“We are,” said her husband. “You’re my wife.”

“Oh!” I’d never seen Ellen smile before, now I didn’t think she’d ever stop. “Well,” she said, “it’s so nice of you to come and visit me.”

My family and I will participate again this year in the Walk to End Alzheimer’s. You can join our team or make a donation here. We probably won’t cure Stevie or Annemarie or the water-throwing lady or my dad. All the same, I’m pretty sure future generations will thank us if we can put this nonsense behind us once and for all.

It’s Mother’s Day. Don’t Tell Daddy That Mom Is Dead.

I made the executive decision, back when my mom died in December. “We’re not telling him,” I said, regarding my dad. Some people thought that was weird. They weren’t divorced, or estranged, or anything that might explain why a man wouldn’t need to know that his partner of 53 years was gone. That he was now a widower. My parents were still married. He still liked her. He still asks for her, sometimes.

“She’s sleeping,” is what I tell him, every time.

During the funeral, I kept thinking of him, sitting there in a nursing home, completely unaware of the death of his wife. Of the fact that we were sitting in a church, crying as the priest said nice words about her. Of the fact that his daughters had lost their mother. Of anything. Maybe that’s a good thing about Alzheimer’s Disease – you can let them believe whatever seems best.

“Mummy’s sleeping,” I say.

The other day, I was sitting with him in the dementia unit lounge and he said to me, “Where’s Mummy? Is she still sleeping? Wake her up, she was supposed to bring me something to eat.”

I said, “Oh, let’s let her sleep. She’s tired. Your lunch will be here soon.”

I wasn’t lying about the lunch. It was there, within minutes. He ate most of it, and did not ask about Mummy again.

However.

This Mother’s Day, I wonder what she would think of all this. If there’s one thing I know about my mother, it’s that she sometimes enjoyed seeing people suffer. She loved the show American Ninja Warrior and one of my kids once said, “That’s because she likes to see people get hurt.” We had a good laugh about that. I even told it to my mother, and she laughed about it, too. Now, when it rains, we say that Grandma is in Heaven competing on the show. And just fell in the pool because obviously, you never make it through the course on your first try.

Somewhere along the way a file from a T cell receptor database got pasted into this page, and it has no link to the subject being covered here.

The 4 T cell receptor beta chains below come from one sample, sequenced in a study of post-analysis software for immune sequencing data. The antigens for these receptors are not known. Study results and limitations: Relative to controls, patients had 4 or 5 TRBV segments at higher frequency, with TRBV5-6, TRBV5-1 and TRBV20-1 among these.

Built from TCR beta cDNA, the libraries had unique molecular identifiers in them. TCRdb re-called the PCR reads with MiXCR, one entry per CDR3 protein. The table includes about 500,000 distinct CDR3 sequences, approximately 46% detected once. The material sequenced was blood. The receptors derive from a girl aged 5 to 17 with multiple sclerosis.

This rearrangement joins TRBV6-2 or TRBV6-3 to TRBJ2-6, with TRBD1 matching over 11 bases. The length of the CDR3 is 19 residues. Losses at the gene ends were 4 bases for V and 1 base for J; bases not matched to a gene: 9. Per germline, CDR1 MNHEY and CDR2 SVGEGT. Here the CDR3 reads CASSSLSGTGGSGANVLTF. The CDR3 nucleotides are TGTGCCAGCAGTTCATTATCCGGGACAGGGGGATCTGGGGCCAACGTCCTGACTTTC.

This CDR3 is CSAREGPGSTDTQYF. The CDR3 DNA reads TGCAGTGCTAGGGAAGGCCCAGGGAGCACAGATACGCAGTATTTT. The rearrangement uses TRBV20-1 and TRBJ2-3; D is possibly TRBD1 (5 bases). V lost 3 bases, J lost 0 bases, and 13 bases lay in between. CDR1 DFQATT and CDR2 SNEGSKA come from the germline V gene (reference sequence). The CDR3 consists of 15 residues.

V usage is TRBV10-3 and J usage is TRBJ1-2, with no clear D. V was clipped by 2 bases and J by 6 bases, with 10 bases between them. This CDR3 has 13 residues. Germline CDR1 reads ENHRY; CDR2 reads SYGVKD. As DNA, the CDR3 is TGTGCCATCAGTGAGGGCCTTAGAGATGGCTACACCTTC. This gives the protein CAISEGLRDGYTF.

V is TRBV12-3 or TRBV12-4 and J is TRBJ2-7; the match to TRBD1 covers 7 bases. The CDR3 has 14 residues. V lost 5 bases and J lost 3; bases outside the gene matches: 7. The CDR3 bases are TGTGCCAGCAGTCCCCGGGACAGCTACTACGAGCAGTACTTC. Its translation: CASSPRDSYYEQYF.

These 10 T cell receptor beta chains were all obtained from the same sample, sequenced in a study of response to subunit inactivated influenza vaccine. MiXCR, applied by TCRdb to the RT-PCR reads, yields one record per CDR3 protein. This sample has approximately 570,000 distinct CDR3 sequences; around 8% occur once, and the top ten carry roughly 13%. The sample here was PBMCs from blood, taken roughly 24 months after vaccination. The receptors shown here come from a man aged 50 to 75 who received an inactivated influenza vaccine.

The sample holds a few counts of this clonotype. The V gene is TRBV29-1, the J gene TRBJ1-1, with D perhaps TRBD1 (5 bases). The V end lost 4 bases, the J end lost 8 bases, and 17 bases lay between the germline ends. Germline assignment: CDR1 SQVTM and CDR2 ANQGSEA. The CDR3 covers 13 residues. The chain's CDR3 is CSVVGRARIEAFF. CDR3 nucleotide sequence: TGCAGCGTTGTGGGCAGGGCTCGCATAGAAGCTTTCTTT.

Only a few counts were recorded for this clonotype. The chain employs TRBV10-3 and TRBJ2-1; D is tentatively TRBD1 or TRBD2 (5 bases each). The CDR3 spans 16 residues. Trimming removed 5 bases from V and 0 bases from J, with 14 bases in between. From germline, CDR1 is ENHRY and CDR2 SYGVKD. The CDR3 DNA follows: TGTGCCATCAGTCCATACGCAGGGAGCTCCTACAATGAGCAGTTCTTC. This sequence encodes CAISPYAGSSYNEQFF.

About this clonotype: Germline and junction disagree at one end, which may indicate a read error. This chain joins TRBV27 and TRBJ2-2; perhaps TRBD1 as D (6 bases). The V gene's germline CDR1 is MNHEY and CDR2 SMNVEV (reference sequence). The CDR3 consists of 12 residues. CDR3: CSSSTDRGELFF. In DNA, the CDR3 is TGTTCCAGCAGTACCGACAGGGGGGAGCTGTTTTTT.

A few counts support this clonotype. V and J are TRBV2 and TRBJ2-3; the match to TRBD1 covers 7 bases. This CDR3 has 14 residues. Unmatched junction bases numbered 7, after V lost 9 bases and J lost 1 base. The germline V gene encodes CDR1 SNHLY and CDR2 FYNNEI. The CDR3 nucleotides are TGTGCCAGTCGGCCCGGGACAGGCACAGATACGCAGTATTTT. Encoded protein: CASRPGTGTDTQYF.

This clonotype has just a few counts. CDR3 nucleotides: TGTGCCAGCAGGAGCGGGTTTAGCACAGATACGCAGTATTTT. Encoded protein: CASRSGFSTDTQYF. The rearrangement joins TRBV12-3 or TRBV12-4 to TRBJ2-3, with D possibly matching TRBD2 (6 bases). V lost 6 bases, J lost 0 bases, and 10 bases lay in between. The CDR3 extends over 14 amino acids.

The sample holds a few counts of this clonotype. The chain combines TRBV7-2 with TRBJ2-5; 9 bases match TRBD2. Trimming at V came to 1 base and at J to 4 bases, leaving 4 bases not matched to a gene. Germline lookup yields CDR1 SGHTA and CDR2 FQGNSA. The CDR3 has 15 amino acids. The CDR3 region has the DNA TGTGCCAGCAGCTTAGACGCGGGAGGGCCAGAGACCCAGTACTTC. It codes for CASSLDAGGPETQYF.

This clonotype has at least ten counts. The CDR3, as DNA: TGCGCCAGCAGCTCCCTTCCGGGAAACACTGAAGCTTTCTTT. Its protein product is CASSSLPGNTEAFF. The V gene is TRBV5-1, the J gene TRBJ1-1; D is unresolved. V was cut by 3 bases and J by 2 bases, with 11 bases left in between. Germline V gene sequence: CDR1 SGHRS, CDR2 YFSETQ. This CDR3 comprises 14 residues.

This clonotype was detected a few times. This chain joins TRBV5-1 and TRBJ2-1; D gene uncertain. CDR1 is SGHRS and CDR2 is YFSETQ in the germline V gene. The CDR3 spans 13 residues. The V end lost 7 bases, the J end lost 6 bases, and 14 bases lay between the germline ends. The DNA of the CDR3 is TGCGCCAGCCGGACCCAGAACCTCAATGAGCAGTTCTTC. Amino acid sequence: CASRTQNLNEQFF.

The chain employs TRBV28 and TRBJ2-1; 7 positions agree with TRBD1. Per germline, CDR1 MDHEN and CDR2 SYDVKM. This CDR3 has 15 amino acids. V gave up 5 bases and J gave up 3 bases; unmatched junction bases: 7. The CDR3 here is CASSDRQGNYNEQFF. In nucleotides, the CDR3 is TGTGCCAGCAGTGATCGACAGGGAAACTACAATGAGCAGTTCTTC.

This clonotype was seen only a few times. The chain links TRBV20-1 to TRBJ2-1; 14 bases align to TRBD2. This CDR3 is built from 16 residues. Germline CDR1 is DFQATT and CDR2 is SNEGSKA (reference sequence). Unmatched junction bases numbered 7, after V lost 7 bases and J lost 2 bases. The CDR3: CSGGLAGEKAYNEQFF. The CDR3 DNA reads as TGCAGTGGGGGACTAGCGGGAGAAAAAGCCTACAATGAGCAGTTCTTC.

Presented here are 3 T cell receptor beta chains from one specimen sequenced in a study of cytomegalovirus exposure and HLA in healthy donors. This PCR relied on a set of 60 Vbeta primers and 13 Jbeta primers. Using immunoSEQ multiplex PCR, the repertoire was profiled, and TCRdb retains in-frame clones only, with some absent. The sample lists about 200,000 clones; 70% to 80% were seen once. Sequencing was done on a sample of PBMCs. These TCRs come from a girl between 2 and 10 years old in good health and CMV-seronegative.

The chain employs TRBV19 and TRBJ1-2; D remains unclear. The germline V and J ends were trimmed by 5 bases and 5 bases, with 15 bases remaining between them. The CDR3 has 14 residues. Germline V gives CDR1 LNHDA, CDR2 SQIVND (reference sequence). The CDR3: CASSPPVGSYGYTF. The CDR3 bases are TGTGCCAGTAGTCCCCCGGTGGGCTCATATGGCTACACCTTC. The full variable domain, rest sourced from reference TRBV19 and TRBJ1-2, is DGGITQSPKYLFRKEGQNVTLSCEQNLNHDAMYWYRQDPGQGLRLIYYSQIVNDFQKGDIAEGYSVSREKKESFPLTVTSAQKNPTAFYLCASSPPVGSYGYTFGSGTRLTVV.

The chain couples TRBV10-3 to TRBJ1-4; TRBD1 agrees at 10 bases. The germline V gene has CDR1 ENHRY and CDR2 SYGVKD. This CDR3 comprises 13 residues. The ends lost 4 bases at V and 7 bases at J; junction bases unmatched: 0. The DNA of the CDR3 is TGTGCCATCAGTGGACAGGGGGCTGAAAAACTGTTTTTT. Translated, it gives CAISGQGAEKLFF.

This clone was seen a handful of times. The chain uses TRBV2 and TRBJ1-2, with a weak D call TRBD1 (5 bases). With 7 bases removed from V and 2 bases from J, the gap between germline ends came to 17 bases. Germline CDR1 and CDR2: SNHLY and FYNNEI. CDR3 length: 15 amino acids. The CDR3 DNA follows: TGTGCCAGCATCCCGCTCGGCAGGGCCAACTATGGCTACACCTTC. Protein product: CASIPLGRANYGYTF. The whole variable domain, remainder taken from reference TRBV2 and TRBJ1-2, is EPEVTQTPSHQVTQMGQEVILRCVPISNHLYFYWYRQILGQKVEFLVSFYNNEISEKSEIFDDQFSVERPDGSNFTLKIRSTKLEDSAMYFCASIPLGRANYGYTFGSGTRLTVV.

I don’t think she’d want us to cry and sob and be overwhelmed by grief forever, about her death. I do, however, believe she’d want the full impact of it to be felt. Especially by her spouse, who by rights should miss her at least as much as the rest of us do.

Instead, where Daddy is concerned, her death was a non-event. Nothing to see here. Mummy’s sleeping.

So on that note, I’m composing a little note to her, to take the place of the Hallmark card I’d have normally given her for Mother’s Day. Here it is.

Dear Mom:

First of all, happy Mother’s Day. You did a good job. I learned from the things you did wrong, and the things you did right were so eerily, perfectly right that I still can’t quite get my head around how you did it. Allowing me to read at the dinner table, for example, my book propped up around my plate and maybe even hiding half my face, when I was younger. This is a habit that has served me well, particularly when I choose to eat alone in public with my book propped up around my plate. Not many mothers would permit this type of behavior. You told me you figured that at least I wasn’t doing drugs at the dinner table. This is a logical leap that I still can’t follow, but thank you for it, and for all the other exactly right mothering you did.

Second: no. We have not told Daddy about you and we’re not going to. But the nurses have said they think he knows, anyway. He gets teary-eyed when he hears certain songs, and when he asks, “Where’s Mummy?” you can see a little more than just your average-level curiosity in his face. Also, the fact that he asks “Where’s Mummy?” at all is a pretty good testament to your legacy. He doesn’t ask about anyone else. He still expects you to deliver his meals. I like to think you are still taking care of him, from wherever you are, and so I let him think it, too.

Also, I like to imagine the reunion, when he joins you in the afterlife. “Jesus Christ, Maureen,” he’ll say. “When did you die?” And then you’ll laugh, and tell him how it happened, and then he’ll say, “But why didn’t those assholes tell me?”

Then you will both laugh, and then you’ll probably go to get him something to eat.

The only bad news is that I’m pretty sure he will beat you at American Ninja Warrior. But on the bright side, no one ever completes the course on their first try, so surely you’ll get to see him fall a few times. That will be fun.

Third: I love you. We all do. Rest in peace.

And happy Mother’s Day.